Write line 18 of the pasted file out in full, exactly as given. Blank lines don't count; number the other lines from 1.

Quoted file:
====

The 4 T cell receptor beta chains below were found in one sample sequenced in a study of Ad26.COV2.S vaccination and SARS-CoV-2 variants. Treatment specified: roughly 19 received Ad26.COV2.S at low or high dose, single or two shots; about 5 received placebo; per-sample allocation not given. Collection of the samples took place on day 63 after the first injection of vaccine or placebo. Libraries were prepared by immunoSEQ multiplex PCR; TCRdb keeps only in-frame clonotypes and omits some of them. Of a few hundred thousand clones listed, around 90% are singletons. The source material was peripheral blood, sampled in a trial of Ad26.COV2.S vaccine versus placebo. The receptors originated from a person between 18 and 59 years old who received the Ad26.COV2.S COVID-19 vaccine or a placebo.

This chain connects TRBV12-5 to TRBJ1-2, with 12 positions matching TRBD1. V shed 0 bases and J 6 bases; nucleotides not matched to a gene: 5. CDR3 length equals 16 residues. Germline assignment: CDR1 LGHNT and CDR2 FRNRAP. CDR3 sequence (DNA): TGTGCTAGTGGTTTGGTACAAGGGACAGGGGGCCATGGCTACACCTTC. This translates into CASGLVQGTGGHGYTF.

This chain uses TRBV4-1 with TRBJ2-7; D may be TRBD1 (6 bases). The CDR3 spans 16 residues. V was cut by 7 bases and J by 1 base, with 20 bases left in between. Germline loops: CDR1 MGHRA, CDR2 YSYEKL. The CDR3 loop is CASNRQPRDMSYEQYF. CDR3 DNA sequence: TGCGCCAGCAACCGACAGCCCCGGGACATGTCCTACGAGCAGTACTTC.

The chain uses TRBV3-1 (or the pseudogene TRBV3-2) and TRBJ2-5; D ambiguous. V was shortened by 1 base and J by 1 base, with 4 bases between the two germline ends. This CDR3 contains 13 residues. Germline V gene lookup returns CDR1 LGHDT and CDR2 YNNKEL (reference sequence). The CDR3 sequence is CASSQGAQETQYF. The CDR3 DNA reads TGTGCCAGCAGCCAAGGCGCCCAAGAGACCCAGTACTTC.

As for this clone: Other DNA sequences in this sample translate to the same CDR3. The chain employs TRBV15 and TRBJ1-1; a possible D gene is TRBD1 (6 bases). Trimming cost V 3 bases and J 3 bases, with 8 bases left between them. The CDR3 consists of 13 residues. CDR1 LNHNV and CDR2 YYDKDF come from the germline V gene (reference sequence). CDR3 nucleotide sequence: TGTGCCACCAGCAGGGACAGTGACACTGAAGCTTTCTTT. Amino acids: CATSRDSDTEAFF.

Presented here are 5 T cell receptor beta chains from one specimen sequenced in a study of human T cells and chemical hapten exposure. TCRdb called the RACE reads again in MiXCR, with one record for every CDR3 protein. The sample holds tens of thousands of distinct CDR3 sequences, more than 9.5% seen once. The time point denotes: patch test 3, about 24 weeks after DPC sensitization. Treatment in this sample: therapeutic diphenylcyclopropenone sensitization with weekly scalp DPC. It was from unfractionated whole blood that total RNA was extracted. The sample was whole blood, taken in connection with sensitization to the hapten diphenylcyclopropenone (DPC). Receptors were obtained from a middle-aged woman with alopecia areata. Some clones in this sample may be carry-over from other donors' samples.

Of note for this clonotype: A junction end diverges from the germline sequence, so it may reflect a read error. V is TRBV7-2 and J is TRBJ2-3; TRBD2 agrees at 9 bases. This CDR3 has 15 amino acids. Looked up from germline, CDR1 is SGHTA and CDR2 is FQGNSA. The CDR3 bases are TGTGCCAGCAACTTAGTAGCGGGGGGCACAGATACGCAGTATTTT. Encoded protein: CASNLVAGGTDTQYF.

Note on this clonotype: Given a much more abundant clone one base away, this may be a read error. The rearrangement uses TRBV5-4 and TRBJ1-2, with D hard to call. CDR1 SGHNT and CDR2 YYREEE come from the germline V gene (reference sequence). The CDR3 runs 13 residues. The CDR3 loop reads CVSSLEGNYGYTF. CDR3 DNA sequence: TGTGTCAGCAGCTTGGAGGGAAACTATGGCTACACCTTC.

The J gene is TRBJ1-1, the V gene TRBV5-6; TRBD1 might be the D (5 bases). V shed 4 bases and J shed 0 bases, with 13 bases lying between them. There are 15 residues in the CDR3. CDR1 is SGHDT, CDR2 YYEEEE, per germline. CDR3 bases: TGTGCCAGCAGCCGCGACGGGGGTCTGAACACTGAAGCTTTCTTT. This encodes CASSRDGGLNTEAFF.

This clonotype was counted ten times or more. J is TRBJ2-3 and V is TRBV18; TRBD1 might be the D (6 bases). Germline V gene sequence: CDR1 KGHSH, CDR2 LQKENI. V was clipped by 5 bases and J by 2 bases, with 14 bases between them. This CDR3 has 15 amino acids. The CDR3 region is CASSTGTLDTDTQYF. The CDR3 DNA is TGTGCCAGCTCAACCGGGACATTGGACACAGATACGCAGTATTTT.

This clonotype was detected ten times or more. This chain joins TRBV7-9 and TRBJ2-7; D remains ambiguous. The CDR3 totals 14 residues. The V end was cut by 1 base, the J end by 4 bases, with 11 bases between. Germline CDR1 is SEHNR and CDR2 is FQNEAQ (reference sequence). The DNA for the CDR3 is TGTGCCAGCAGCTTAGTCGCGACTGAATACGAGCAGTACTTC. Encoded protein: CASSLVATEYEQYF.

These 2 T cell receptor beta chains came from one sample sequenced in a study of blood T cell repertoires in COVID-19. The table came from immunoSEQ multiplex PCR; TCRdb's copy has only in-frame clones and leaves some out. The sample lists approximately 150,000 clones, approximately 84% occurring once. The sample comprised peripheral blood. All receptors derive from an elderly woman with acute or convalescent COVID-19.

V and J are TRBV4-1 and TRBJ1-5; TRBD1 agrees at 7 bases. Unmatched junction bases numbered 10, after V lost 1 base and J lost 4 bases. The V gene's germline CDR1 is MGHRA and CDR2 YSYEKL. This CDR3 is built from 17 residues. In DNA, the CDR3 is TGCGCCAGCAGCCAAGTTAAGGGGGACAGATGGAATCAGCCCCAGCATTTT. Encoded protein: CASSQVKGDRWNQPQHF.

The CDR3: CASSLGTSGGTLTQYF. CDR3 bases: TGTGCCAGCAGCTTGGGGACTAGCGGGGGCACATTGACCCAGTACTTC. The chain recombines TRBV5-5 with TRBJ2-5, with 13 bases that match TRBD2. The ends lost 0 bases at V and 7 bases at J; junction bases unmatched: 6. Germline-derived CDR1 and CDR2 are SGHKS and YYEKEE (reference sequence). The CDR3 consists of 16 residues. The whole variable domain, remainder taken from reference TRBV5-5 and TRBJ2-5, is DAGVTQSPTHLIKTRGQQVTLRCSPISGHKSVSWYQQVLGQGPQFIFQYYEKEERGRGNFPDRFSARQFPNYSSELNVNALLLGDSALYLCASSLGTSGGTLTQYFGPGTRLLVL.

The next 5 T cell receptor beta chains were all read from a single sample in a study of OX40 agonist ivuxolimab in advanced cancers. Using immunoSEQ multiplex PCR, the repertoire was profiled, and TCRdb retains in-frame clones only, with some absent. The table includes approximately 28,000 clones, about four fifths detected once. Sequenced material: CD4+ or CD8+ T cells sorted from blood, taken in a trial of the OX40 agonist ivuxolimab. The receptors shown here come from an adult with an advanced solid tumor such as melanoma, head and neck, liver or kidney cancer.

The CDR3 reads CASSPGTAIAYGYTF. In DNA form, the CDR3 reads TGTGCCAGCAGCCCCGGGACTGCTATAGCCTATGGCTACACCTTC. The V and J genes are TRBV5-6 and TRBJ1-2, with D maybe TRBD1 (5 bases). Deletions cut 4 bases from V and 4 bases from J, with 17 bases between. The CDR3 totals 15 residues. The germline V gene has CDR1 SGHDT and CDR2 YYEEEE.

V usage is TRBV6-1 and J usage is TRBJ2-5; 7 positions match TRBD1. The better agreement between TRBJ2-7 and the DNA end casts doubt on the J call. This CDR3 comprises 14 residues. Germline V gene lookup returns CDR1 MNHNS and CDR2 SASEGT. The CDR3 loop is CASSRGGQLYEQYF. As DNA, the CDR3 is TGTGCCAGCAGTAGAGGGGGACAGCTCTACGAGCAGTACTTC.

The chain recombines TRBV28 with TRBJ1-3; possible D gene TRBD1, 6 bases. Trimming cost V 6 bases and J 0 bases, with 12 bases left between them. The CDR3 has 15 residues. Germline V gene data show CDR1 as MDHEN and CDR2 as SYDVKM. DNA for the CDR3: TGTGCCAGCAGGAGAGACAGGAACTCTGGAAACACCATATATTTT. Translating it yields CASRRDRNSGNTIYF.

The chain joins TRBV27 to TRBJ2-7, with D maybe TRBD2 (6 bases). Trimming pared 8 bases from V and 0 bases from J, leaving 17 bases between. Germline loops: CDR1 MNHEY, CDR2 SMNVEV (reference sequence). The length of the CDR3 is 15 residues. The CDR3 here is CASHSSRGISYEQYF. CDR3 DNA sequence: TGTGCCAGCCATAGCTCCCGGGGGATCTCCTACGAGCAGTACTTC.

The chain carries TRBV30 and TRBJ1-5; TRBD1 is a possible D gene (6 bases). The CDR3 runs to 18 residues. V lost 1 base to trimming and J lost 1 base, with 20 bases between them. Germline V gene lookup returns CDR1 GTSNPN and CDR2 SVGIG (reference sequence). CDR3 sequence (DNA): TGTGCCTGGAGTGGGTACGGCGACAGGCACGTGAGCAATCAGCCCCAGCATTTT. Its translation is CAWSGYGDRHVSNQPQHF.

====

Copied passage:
The chain recombines TRBV28 with TRBJ1-3; possible D gene TRBD1, 6 bases. Trimming cost V 6 bases and J 0 bases, with 12 bases left between them. The CDR3 has 15 residues. Germline V gene data show CDR1 as MDHEN and CDR2 as SYDVKM. DNA for the CDR3: TGTGCCAGCAGGAGAGACAGGAACTCTGGAAACACCATATATTTT. Translating it yields CASRRDRNSGNTIYF.